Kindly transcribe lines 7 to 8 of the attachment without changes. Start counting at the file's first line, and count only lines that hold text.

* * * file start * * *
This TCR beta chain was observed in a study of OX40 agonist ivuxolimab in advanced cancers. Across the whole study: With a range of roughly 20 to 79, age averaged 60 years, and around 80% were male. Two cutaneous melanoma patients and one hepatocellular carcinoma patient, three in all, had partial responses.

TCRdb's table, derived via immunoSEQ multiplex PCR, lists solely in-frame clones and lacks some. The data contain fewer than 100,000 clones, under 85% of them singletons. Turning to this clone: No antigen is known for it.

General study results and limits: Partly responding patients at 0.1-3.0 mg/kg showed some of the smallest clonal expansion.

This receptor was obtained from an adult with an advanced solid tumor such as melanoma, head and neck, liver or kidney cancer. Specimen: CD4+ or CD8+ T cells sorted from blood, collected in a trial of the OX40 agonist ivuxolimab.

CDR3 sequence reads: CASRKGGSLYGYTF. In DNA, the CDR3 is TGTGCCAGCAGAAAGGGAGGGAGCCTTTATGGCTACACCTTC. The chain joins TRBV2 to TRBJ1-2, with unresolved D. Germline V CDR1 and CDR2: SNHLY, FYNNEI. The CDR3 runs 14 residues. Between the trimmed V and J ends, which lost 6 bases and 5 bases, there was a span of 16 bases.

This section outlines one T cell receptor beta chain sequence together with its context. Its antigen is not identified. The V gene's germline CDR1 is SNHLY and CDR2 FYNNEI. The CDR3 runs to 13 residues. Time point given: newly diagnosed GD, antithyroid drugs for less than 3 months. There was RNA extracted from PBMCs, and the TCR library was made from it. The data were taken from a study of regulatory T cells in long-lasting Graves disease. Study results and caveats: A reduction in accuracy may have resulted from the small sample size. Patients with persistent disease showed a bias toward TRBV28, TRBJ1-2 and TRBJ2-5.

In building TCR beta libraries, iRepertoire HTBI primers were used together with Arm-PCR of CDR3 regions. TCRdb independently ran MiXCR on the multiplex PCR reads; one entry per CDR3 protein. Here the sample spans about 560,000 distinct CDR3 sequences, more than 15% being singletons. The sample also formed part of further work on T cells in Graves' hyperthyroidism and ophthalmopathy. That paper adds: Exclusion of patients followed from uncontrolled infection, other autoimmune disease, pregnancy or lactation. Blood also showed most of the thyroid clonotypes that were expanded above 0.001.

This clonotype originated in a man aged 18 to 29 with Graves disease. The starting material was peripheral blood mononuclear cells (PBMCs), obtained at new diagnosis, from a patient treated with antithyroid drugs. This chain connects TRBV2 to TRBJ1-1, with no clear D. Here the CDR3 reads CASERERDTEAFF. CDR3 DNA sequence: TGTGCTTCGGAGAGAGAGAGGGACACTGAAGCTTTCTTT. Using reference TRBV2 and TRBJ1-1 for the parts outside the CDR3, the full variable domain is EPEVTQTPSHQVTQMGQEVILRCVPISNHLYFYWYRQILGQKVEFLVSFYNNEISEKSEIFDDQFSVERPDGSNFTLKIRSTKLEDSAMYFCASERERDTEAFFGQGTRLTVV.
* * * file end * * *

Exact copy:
In building TCR beta libraries, iRepertoire HTBI primers were used together with Arm-PCR of CDR3 regions. TCRdb independently ran MiXCR on the multiplex PCR reads; one entry per CDR3 protein. Here the sample spans about 560,000 distinct CDR3 sequences, more than 15% being singletons. The sample also formed part of further work on T cells in Graves' hyperthyroidism and ophthalmopathy. That paper adds: Exclusion of patients followed from uncontrolled infection, other autoimmune disease, pregnancy or lactation. Blood also showed most of the thyroid clonotypes that were expanded above 0.001.

This clonotype originated in a man aged 18 to 29 with Graves disease. The starting material was peripheral blood mononuclear cells (PBMCs), obtained at new diagnosis, from a patient treated with antithyroid drugs. This chain connects TRBV2 to TRBJ1-1, with no clear D. Here the CDR3 reads CASERERDTEAFF. CDR3 DNA sequence: TGTGCTTCGGAGAGAGAGAGGGACACTGAAGCTTTCTTT. Using reference TRBV2 and TRBJ1-1 for the parts outside the CDR3, the full variable domain is EPEVTQTPSHQVTQMGQEVILRCVPISNHLYFYWYRQILGQKVEFLVSFYNNEISEKSEIFDDQFSVERPDGSNFTLKIRSTKLEDSAMYFCASERERDTEAFFGQGTRLTVV.